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Everything posted by Fiffaro

  1. Not much use, but just in case it is interesting, I looked closely at this issue about 10 years ago in Australia, and there have been no mafor change to the legislation or licensing arrangements since that I'm aware of that effects this issue. Permission is needed to arrange another person's work when it is in copyright, hence even writing a descant and performing it raises legal issues. Hence, a last verse reharmonisation of a copyright hymn, even if done at sight, is not legal if the work is under copyright. What does this mean for people who play modern songs that are beyond their ability, hence change the rhythm inadvertently? Does transposing a piece amount to arranging? Playing something on an instrument that is substantially different in pitch to A=440 Hz? The whole thing becomes absurd. This is an area where the legislation and general license we operate under does not reflect the reality of what happens day by day for many people. It does not mean what they do is correct, when it is clearly illegal, it just means that the issues should be examined again. But then, until 2006, anyone using a video recorder to record a TV program was breaching copyright law. Eventually, the legislation was updated to reflect the position to which society long ago had moved on this.
  2. I enjoyed learning and playing Fleury's Prélude, Cantilène et Final (1981). The Final is useful to add to one's repertoire for postludes, although it does require reeds that don't become too anaemic at the top of their range. In the great scheme of difficulty, I found this not to simple so as to be boring, it did benefit from a serious approach with written out fingering etc, but much simpler than some of the Vierne that so many of us like adding to our repertoire. For instance, I found the Cantilène easier to prepare for performance than Vierne's Sicilienne
  3. I wonder how a tablet format computer would go at this? Then you could orient the monitor either landscape or portrait.
  4. Fiffaro


    Did you mean the bit about "the day of fear shall come"? "In the middle of the night"? Clearly that bridegroom wasn't godless. (Obligatory Mendelssohn year reference.)
  5. If the organ has an inbuilt MIDI interface, perhaps making a MIDI recording when the priest believes wrong notes to be being played might help? On the other hand, if I had an instrument with such an action and wanted to motivate people to replace it... !
  6. 'a second copy of a page of the work' Where in the Code of Fair Editing and Publishing is the requirement that works should be laid out so that only one difficult turn is allowed in any piece of music? As well, some publishers choose to use bindings that do not like sitting flat on a music desk.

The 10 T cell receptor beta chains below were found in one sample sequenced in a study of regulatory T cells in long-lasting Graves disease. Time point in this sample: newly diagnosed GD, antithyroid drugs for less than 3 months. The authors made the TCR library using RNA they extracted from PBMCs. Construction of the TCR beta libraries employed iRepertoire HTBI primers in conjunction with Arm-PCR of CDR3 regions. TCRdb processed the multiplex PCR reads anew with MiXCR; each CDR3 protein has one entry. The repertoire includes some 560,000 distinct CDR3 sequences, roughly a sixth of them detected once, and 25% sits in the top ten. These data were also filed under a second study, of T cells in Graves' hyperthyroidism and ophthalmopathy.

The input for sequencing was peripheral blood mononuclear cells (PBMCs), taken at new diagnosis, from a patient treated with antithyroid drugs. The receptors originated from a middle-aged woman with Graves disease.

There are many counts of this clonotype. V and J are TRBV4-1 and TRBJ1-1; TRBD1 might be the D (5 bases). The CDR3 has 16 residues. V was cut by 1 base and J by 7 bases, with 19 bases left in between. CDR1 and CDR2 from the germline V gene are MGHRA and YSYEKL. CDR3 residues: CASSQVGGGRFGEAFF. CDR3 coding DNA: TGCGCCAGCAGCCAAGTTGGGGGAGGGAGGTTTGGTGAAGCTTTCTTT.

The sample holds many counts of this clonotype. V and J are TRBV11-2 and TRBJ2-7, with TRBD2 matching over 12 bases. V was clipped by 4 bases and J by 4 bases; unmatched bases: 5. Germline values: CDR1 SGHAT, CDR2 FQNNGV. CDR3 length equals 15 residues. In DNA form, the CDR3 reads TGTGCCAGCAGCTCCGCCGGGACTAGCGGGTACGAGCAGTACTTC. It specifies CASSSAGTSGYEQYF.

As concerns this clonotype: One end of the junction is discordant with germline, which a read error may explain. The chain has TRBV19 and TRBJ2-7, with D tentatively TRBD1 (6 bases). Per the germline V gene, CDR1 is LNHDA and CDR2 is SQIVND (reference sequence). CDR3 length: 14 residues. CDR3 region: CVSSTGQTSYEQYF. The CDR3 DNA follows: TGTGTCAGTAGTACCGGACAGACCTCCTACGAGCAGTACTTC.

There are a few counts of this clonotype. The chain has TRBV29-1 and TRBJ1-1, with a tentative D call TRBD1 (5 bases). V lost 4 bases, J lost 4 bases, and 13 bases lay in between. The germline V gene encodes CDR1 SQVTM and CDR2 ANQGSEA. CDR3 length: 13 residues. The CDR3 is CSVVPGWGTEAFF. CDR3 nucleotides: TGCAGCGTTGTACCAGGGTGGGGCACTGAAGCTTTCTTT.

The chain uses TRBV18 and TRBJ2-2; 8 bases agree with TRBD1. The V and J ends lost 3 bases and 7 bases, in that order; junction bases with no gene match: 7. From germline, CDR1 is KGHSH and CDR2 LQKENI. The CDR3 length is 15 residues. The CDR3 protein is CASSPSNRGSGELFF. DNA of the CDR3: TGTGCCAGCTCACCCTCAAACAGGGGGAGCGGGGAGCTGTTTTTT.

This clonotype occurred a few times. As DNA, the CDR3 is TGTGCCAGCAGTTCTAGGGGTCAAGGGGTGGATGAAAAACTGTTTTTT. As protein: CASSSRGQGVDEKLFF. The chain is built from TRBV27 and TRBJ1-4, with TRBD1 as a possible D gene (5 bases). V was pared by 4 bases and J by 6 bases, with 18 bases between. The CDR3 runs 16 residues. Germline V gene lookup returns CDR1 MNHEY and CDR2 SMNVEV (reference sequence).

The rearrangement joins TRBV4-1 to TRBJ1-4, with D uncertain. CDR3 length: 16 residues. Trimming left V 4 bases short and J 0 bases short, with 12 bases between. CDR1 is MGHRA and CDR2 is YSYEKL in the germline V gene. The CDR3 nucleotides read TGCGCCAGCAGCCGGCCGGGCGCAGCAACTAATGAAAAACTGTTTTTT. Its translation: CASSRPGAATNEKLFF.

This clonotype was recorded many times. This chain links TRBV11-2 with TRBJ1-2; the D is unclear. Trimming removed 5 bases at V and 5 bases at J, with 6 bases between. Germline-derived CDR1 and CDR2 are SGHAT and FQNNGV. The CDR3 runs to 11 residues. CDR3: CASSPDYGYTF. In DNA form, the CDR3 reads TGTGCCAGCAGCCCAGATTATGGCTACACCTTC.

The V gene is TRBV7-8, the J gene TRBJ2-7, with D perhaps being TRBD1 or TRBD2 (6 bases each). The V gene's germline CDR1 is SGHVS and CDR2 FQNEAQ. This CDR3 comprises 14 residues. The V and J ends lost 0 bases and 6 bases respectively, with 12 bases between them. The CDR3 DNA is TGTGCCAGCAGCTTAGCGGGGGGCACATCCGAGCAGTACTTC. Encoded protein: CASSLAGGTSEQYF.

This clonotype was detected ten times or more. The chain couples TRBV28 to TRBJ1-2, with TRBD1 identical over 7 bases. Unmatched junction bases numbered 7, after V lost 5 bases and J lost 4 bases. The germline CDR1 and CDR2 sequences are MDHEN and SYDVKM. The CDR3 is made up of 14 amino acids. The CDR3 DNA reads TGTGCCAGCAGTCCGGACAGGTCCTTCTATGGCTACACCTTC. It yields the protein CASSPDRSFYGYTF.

7. Fiffaro


    Only German speaking readers would have thought that 'gedacht' was the correct spelling. Well, at least for 'thought'.
  8. I have a little container of alcohol gel in the door of my car, and use it after visiting supermarkets, practicing in churches, and so on, as well as before eating when I'm not eating at home. I understand that alcohol gel inactivates the H1N1 virus. My son was exposed to swine flu and became sick, however tests were no longer being offered except for people in high risk groups so we don't know for sure that he had swine flu. Sampling in Australia indicated that over 90% of flu infections this season have been H1N1. We put liquid soap dispensers around the house and instigated an aggressive hand washing policy, limited the area of the house that he was in, including insisting that he used the guest bathroom only. The rest of the family were not infected. I have followed the developing understanding of H1N1 on the 'Center for Infectious Disease Research & Policy, University of Minnesota' site. Recommended for keeping the hysteria in perspective. http://www.cidrap.umn.edu/index.html
  9. Hi Squinius, No one else has answered, so I'll throw in my thoughts. This work is on my list of 'must learns', but I haven't started yet, so I can only say in general, that fingering Mendelssohn can be a slow process for me, too. It is worth the effort and time, though, as once under the fingers, and attention has been paid to detail, the hard work is done, and you are rewarded with very satisfying playing experiences. The time, once the fingering and initial learning is done, to ready to perform generally is relatively short. Stick with the hard work at the beginning, then, and all else should follow more easily. Enjoy, Pfiff.